Jacqueline Pfeffer Merrill

Jacqueline Pfeffer Merrill

Jacqueline Pfeffer Merrill is a program officer at the American Council of Trustees and Alumni. She has been an adviser to Washington think tanks and educational nonprofit organizations. Prior to her work in the nonprofit sector, Jacqueline served on the faculties of St. John's College and the College of William & Mary. She has published articles about political philosophy, social issues, and bioethics in journals such as The New Atlantis, Society, and Philanthropy.

Jacqueline earned her M.A. and Ph.D. in political science from Duke University and her B.A., also in political science, from The University of Calgary.

Jacqueline is a board member for the Maryland Correctional Institution for Women College Program Foundation, and she has taught in the college program at Maryland's only prison for women. She lives with her husband and their children in Silver Spring, Maryland.

Read all posts published by Jacqueline Pfeffer Merrill.


  • Churchill, democracy, and civil society

    Friday, January 30 is the fiftieth anniversary of Sir Winston Churchill’s funeral. Footage of ordinary Britons filing past Churchill’s casket and then lining the streets during the funeral procession show a public grieving for a great man. And yet, the same British public had unceremoniously turned Churchill out from office just as soon he had […]

  • The “restlessness of Americans” and civil society

    A generation ago, a regular pleasure of childhood was the chance to explore your neighborhood by yourself or with your buddies. No longer so! It’s so exceptional to let kids wander on their own that a ten-year-old brother and his six-year-old sister walking home from a local park were stopped by police. The local Child […]

  • Restore Thrift Week!

    Thrift is a peculiarly American virtue—or, to be more precise, thinking of thrift as a virtue rather than just a practical necessity is peculiarly American. We can see this in the conspicuous place that Benjamin Franklin assigns to thrift and frugality in the list of thirteen virtues that Franklin commends to his fellow Americans in […]

  • Knock, knock!

    Who’s there? Phil. Phil who? Phil Anthropist! I’ll admit, that’s pretty corny, even by knock-knock joke standards. But, if you believe the recent research of some economists, knocking on doors to raise funds doesn’t always bring out philanthropic impulses. Old-fashioned, low-tech door-to-door fundraising campaigns persist even in an age where all the buzz surrounds fundraising […]

  • Dickens, Christmas, and remembrance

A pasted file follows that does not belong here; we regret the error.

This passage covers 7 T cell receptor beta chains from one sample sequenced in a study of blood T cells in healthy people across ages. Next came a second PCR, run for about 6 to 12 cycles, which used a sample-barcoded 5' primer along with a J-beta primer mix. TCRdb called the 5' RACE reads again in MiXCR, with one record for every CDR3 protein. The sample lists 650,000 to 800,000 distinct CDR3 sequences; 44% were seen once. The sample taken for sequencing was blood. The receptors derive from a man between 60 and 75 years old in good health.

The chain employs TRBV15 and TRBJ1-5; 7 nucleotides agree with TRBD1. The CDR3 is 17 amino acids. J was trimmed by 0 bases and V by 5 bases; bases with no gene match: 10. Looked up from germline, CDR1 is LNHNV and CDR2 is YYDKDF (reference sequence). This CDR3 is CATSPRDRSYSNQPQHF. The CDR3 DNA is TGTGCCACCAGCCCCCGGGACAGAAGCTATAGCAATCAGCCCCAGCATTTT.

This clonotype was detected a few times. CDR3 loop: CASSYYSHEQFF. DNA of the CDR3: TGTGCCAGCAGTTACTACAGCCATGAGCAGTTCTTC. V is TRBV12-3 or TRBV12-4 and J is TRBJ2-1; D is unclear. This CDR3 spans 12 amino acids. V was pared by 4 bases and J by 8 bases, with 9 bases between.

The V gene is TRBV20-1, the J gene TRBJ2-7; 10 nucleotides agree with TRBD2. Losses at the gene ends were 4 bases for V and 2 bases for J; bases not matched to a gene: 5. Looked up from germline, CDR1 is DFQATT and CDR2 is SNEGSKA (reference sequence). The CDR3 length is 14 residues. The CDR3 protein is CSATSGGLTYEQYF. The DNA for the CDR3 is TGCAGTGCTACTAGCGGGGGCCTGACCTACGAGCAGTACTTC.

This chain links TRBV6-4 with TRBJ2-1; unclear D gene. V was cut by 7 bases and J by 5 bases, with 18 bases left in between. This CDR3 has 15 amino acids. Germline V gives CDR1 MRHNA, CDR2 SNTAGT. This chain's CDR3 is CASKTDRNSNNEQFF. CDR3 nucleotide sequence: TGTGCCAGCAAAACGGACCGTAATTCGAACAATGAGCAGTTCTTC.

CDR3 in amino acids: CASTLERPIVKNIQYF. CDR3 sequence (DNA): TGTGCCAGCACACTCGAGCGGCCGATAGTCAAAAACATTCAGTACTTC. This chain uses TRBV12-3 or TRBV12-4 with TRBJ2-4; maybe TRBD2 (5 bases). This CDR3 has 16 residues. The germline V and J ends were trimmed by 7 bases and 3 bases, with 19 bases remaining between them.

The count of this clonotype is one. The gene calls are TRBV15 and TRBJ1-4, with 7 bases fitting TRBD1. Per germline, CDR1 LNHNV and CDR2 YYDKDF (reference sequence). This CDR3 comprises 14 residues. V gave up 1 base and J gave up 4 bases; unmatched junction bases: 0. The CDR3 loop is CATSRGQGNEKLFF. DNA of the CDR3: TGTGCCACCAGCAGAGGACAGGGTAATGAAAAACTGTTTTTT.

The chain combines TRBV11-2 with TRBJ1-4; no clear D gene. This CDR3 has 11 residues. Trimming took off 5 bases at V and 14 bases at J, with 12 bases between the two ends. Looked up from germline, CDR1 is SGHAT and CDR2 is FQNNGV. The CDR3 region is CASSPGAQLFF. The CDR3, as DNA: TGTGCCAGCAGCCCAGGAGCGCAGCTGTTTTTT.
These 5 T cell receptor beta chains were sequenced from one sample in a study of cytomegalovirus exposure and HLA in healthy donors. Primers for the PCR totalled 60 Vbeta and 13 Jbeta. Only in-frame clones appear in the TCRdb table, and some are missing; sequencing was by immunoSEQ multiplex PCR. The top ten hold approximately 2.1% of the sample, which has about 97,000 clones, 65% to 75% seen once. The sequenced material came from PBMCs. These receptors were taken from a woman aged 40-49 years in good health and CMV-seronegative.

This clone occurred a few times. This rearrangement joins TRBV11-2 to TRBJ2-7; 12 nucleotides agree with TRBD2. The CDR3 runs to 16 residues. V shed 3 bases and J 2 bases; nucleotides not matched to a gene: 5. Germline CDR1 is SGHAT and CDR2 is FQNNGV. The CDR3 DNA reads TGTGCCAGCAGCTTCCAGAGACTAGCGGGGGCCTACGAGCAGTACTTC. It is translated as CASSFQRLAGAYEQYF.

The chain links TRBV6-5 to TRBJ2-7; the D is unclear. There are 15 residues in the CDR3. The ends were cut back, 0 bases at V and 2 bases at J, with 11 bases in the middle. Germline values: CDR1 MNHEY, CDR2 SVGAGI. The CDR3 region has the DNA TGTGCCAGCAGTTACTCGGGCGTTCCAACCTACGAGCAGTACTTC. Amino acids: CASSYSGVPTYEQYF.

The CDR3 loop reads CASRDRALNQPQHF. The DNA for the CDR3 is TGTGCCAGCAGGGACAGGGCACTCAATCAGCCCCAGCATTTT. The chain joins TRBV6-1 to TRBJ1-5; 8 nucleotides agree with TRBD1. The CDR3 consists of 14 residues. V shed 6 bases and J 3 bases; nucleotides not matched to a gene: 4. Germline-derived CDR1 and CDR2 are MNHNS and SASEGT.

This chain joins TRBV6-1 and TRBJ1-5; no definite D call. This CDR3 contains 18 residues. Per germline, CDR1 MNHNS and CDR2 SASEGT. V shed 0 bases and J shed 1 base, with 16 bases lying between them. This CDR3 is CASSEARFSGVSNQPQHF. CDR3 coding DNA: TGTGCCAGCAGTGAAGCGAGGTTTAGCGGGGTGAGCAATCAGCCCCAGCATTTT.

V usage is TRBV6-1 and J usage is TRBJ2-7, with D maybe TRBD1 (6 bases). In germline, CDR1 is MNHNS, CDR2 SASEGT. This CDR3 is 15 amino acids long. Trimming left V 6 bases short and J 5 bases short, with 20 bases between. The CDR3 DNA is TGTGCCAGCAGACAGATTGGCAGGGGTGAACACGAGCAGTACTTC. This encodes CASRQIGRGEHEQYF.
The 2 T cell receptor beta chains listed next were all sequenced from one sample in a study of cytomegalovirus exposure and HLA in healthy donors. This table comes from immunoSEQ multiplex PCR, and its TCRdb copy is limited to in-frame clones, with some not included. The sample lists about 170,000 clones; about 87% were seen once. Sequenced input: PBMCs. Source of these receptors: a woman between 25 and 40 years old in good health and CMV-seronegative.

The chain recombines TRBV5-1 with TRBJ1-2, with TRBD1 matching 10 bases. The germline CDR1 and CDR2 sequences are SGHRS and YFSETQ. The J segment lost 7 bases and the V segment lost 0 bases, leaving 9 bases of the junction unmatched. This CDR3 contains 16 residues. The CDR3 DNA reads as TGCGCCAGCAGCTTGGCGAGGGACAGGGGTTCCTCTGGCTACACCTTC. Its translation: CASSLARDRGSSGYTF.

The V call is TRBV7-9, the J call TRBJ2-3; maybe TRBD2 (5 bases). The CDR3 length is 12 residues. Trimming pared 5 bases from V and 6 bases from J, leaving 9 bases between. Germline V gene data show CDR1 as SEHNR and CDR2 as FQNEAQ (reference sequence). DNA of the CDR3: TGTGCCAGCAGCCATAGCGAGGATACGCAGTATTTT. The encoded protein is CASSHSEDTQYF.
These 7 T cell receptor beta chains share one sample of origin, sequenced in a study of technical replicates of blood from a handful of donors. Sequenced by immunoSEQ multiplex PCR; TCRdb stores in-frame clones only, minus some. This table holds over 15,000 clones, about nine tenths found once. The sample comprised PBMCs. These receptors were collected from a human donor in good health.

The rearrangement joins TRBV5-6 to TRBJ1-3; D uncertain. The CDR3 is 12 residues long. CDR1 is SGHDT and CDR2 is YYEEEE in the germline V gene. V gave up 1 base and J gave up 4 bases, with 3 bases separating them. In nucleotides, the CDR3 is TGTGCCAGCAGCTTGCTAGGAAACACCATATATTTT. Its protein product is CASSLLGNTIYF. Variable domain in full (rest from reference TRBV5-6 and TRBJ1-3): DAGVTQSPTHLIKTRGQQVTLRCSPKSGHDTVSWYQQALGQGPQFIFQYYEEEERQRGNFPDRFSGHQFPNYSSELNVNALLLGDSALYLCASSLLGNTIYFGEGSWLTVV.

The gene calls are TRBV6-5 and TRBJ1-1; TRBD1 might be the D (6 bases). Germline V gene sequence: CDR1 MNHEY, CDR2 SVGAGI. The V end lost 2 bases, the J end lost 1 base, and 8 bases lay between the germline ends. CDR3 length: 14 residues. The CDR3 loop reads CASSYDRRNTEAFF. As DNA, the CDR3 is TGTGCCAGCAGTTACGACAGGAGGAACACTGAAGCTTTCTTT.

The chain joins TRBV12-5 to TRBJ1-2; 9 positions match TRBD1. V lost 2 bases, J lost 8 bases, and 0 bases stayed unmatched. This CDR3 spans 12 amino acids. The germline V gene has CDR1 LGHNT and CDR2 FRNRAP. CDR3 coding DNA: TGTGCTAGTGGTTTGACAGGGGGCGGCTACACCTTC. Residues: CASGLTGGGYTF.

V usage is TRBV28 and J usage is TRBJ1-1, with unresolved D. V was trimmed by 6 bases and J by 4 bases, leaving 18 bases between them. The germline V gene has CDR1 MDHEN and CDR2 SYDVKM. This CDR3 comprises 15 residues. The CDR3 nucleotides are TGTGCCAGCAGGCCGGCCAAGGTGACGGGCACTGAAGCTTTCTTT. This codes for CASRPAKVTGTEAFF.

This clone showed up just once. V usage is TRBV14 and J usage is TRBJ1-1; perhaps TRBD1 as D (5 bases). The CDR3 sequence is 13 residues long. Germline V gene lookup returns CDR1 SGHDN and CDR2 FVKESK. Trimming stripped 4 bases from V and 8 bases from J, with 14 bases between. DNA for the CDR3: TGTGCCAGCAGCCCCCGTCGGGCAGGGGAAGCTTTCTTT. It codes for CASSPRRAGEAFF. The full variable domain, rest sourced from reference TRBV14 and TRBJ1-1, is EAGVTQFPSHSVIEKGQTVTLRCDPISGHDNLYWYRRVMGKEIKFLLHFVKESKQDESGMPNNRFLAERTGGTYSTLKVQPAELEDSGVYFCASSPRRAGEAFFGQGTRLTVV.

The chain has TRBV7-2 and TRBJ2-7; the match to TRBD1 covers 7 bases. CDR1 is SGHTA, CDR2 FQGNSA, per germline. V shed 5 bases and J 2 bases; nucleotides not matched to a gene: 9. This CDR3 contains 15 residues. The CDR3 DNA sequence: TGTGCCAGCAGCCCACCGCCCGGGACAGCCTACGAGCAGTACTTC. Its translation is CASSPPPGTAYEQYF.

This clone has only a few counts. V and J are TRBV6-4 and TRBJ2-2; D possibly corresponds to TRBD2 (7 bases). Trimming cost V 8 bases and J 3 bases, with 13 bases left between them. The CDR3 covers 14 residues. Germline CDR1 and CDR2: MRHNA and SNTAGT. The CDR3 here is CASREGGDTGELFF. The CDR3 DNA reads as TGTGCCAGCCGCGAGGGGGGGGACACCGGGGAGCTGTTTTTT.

Charles Dickens’s Christmas tales are so much a part of the season that, hearing the report of Dickens’s sudden death in 1870, a girl is reported to have asked, “Dickens dead? Then will Father Christmas die too?” Most famous of Dickens’s Christmas tales is A Christmas Carol, but Dickens wrote four additional Christmas novellas in […]

  • Camelot and corporate philanthropy

    One of life’s great pleasures is that of visiting used bookstores and the chance to find some gem of a book. Last weekend, I was at a favorite second-hand bookstore and came across Letitia Baldrige’s Complete Guide to Executive Manners. You may be thinking: an etiquette book? That’s a gem? But it happens that I […]

  • Venture philanthropy and a $3.3 billion return for cystic fibrosis

    $3.3 billion—that’s the sum the Cystic Fibrosis Foundation garnered in its recent sale of its royalty rights for a new drug, Kalydeco. Kalydeco is a game-changing drug, the first to address the root cause of cystic fibrosis. But this deal is a game-changer too: it demonstrates that disease-focused nonprofits can make huge returns by investing […]

  • Thanksgiving and the call of home

    Thanksgiving is holiday of homecoming for many Americans, but that homecoming may be fraught or joyous: the home of our childhood can be a place we have fled, or a place to which we return for solace and completion. There are few authors who have written as deeply about the tangled relationships adults can have […]

  • Philanthropists’ deal to salvage Detroit—but with what vision?

     “What’s at stake is nothing less than self-governance.”  That’s what David Simon, creator of the television show The Wire, said in a speech last month when he described the state of American cities: We’re an urban species now . . . the pastoral is now a part of human history. We’re either going to figure […]

  • Books and friendship

    Have you ever had a friendship over a book? That’s a good question, I thought, when I encountered that question in this past weekend’s New York Times Book Review, which included two essay responses to this question. (Of course, since it was the New York Times, it asked not about the end of a “friendship” […]

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